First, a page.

In 1928 and 1929, Albert Claude moved to Berlin where he conducted several pieces of research with Kaiser Will he Institute for Biology. In the mid of 1929, Albert received a fellowship where he went to the USA for further research. All along, he worked on a thesis that entailed the mouse cancer transplant. His first duty at Rockefeller Institute in NY got accepted due to the analyses that he explained about the Isolation of Rous sarcoma; the first cancer virus that emerged in the 1960s.Afterward, Claude joined a scientific group that James Murphy acted as the leader. It was there that he analyzed the second virus called Rous sarcoma, which mainly brings nonepithelial tissue. As a group, they worked hard to come up with a constituent of Rous sarcoma virus. It was here that Albert analyzed the first RNA ribose nucleoprotein in 1938.

If you didn’t know, you better know that none other than Albert Claude introduced the first electron microscope. According to his biological studies, mitochondria are regarded as the primary drivers of all biochemical cells. He also took the time to explore a different combination of cells including cytoplasm granules and ribosomes.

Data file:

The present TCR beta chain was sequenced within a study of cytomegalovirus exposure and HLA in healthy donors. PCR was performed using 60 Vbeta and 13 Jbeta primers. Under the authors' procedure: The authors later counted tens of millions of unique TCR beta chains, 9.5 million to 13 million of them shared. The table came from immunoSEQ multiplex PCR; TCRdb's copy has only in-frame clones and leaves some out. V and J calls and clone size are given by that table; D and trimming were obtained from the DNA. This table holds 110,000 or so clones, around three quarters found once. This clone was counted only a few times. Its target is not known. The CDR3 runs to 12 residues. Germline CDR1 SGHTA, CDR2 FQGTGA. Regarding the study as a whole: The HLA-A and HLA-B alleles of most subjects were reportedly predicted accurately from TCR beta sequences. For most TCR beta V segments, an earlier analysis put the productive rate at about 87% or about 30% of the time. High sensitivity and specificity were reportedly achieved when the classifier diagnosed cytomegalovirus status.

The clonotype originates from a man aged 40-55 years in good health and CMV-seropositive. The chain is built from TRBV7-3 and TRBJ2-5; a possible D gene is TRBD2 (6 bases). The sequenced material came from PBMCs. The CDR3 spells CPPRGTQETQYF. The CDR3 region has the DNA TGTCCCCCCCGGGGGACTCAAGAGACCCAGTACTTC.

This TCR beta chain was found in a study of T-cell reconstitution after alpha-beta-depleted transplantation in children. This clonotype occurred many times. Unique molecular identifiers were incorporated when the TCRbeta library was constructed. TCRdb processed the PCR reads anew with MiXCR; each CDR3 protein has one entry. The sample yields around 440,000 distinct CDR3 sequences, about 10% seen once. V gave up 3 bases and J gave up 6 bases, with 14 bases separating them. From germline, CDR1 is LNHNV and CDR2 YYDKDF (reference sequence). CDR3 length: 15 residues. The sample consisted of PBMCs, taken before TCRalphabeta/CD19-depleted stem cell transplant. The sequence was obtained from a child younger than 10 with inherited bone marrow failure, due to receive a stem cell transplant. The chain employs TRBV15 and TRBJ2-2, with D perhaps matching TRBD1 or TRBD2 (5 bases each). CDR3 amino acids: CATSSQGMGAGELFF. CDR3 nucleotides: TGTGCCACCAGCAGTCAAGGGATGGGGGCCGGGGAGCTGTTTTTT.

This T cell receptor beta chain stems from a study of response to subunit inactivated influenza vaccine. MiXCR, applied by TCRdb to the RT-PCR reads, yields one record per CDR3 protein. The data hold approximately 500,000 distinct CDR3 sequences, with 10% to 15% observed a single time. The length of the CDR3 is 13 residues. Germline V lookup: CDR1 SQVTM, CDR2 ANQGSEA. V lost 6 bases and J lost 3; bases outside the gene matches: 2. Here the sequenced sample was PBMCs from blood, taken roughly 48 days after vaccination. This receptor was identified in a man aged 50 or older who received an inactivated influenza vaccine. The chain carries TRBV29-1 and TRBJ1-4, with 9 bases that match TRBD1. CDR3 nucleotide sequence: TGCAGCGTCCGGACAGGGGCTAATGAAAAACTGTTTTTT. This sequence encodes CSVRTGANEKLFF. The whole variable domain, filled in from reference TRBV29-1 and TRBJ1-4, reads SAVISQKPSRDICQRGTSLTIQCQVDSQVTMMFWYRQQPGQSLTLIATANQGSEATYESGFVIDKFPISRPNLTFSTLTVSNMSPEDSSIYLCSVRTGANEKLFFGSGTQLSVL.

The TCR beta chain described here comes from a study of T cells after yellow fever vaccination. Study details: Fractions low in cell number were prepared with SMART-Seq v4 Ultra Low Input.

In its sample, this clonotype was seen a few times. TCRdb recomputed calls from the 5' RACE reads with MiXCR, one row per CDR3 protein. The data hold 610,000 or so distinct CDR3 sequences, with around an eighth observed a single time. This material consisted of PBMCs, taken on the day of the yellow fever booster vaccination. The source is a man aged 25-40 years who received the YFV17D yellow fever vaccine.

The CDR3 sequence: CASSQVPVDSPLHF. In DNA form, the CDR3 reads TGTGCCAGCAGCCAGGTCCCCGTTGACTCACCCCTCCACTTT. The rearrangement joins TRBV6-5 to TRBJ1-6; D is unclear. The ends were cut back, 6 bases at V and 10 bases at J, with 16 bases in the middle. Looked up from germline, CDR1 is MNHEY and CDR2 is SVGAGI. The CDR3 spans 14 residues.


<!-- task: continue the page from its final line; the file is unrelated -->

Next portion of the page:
An American known cell biologist, Keith Porter, partnered with Albert Claude where they singled out a structure known as microtubule. It was later proved that the said structure had similar features to that of eukaryotic cells; the Archaea and Bacterial cells. This is what led to the invention of the endoplasmic reticulum.

It was at Rockefeller Institute that Albert Claude spends over two decades in his other works. He then moved to Belgium where he was appointed as the Director of Jules Bordet Institute for Cancer Research and Treatment in the 1950s.It was during the same year that he got a seat at the University of Brussel in the administration of Medicine.
In the mid of 1972, Albert went to the southeastern side of Brussel together with Dr. Emil Mrena. It was there that they teamed up with the Catholic University of Louvain where he served as a Professor. The same year he was appointed as the Professor at Rockefeller University.

Personal Life And Achievements

Albert Claude’s inventions in the study of cytology garnered him a Nobel Prize for Medicine in 1974.He shared the same award with Christian de Duve and George Palade. Early in 1935, Albert Claude married Julia Gilder, but they parted ways after a short relation. Before then, they had a loving daughter called Philippa. In 1983 Albert Claude breathed his last in Brussels.